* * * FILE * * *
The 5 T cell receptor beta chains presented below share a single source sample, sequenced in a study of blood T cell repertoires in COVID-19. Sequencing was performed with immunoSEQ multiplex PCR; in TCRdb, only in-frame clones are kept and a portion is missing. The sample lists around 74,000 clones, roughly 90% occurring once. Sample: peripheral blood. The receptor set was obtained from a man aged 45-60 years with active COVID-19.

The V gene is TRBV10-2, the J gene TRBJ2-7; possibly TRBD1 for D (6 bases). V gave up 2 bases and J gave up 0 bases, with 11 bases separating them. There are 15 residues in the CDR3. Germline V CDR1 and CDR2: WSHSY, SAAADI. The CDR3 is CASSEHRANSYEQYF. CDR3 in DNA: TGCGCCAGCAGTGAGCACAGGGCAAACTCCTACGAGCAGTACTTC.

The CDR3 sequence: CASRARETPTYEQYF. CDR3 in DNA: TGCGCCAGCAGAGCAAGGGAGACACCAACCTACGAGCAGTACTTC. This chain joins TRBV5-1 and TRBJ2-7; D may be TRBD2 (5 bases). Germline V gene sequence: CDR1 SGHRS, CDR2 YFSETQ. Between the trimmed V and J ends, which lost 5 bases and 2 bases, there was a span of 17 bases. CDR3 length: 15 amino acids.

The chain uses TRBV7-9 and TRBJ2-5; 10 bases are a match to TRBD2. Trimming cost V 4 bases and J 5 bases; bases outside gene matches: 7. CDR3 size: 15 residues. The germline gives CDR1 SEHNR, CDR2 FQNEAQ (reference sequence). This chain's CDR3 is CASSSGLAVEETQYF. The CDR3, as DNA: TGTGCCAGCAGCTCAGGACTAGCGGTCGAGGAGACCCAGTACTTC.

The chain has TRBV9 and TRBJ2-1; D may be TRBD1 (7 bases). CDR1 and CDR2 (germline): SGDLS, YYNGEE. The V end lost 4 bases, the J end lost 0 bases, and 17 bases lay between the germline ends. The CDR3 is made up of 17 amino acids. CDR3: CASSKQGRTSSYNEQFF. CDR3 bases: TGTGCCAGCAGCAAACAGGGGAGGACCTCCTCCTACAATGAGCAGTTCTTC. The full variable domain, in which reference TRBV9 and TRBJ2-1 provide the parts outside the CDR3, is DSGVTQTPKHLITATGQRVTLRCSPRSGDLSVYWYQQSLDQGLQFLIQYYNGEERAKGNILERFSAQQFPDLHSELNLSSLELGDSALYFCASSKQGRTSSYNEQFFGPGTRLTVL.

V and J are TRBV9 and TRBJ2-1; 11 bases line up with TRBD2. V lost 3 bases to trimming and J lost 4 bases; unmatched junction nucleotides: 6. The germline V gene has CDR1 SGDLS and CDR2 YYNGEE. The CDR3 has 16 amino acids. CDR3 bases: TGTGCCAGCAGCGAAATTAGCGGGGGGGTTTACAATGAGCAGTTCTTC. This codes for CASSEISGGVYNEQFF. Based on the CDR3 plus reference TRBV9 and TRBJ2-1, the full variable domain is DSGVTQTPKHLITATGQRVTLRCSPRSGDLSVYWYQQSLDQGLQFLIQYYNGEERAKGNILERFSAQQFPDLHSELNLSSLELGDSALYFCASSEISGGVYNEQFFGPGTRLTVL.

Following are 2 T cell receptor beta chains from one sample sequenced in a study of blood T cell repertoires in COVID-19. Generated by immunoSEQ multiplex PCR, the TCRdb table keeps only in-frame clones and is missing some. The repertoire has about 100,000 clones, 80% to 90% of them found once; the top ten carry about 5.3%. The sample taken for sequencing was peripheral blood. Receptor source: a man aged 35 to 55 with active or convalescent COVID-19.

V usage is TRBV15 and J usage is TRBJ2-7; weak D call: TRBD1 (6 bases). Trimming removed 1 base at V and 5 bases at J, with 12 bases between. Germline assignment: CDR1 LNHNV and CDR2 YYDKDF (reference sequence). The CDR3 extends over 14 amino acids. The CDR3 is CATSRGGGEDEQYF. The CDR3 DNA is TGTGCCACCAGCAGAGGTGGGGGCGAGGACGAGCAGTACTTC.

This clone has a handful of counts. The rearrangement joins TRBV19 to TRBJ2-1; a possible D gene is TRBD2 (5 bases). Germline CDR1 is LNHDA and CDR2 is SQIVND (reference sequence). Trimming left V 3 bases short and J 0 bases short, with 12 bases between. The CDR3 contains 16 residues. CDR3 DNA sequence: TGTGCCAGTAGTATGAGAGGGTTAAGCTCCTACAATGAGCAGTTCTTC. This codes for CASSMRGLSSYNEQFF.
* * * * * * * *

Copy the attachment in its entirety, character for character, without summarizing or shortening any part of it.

The 5 T cell receptor beta chains presented below share a single source sample, sequenced in a study of blood T cell repertoires in COVID-19. Sequencing was performed with immunoSEQ multiplex PCR; in TCRdb, only in-frame clones are kept and a portion is missing. The sample lists around 74,000 clones, roughly 90% occurring once. Sample: peripheral blood. The receptor set was obtained from a man aged 45-60 years with active COVID-19.

The V gene is TRBV10-2, the J gene TRBJ2-7; possibly TRBD1 for D (6 bases). V gave up 2 bases and J gave up 0 bases, with 11 bases separating them. There are 15 residues in the CDR3. Germline V CDR1 and CDR2: WSHSY, SAAADI. The CDR3 is CASSEHRANSYEQYF. CDR3 in DNA: TGCGCCAGCAGTGAGCACAGGGCAAACTCCTACGAGCAGTACTTC.

The CDR3 sequence: CASRARETPTYEQYF. CDR3 in DNA: TGCGCCAGCAGAGCAAGGGAGACACCAACCTACGAGCAGTACTTC. This chain joins TRBV5-1 and TRBJ2-7; D may be TRBD2 (5 bases). Germline V gene sequence: CDR1 SGHRS, CDR2 YFSETQ. Between the trimmed V and J ends, which lost 5 bases and 2 bases, there was a span of 17 bases. CDR3 length: 15 amino acids.

The chain uses TRBV7-9 and TRBJ2-5; 10 bases are a match to TRBD2. Trimming cost V 4 bases and J 5 bases; bases outside gene matches: 7. CDR3 size: 15 residues. The germline gives CDR1 SEHNR, CDR2 FQNEAQ (reference sequence). This chain's CDR3 is CASSSGLAVEETQYF. The CDR3, as DNA: TGTGCCAGCAGCTCAGGACTAGCGGTCGAGGAGACCCAGTACTTC.

The chain has TRBV9 and TRBJ2-1; D may be TRBD1 (7 bases). CDR1 and CDR2 (germline): SGDLS, YYNGEE. The V end lost 4 bases, the J end lost 0 bases, and 17 bases lay between the germline ends. The CDR3 is made up of 17 amino acids. CDR3: CASSKQGRTSSYNEQFF. CDR3 bases: TGTGCCAGCAGCAAACAGGGGAGGACCTCCTCCTACAATGAGCAGTTCTTC. The full variable domain, in which reference TRBV9 and TRBJ2-1 provide the parts outside the CDR3, is DSGVTQTPKHLITATGQRVTLRCSPRSGDLSVYWYQQSLDQGLQFLIQYYNGEERAKGNILERFSAQQFPDLHSELNLSSLELGDSALYFCASSKQGRTSSYNEQFFGPGTRLTVL.

V and J are TRBV9 and TRBJ2-1; 11 bases line up with TRBD2. V lost 3 bases to trimming and J lost 4 bases; unmatched junction nucleotides: 6. The germline V gene has CDR1 SGDLS and CDR2 YYNGEE. The CDR3 has 16 amino acids. CDR3 bases: TGTGCCAGCAGCGAAATTAGCGGGGGGGTTTACAATGAGCAGTTCTTC. This codes for CASSEISGGVYNEQFF. Based on the CDR3 plus reference TRBV9 and TRBJ2-1, the full variable domain is DSGVTQTPKHLITATGQRVTLRCSPRSGDLSVYWYQQSLDQGLQFLIQYYNGEERAKGNILERFSAQQFPDLHSELNLSSLELGDSALYFCASSEISGGVYNEQFFGPGTRLTVL.

Following are 2 T cell receptor beta chains from one sample sequenced in a study of blood T cell repertoires in COVID-19. Generated by immunoSEQ multiplex PCR, the TCRdb table keeps only in-frame clones and is missing some. The repertoire has about 100,000 clones, 80% to 90% of them found once; the top ten carry about 5.3%. The sample taken for sequencing was peripheral blood. Receptor source: a man aged 35 to 55 with active or convalescent COVID-19.

V usage is TRBV15 and J usage is TRBJ2-7; weak D call: TRBD1 (6 bases). Trimming removed 1 base at V and 5 bases at J, with 12 bases between. Germline assignment: CDR1 LNHNV and CDR2 YYDKDF (reference sequence). The CDR3 extends over 14 amino acids. The CDR3 is CATSRGGGEDEQYF. The CDR3 DNA is TGTGCCACCAGCAGAGGTGGGGGCGAGGACGAGCAGTACTTC.

This clone has a handful of counts. The rearrangement joins TRBV19 to TRBJ2-1; a possible D gene is TRBD2 (5 bases). Germline CDR1 is LNHDA and CDR2 is SQIVND (reference sequence). Trimming left V 3 bases short and J 0 bases short, with 12 bases between. The CDR3 contains 16 residues. CDR3 DNA sequence: TGTGCCAGTAGTATGAGAGGGTTAAGCTCCTACAATGAGCAGTTCTTC. This codes for CASSMRGLSSYNEQFF.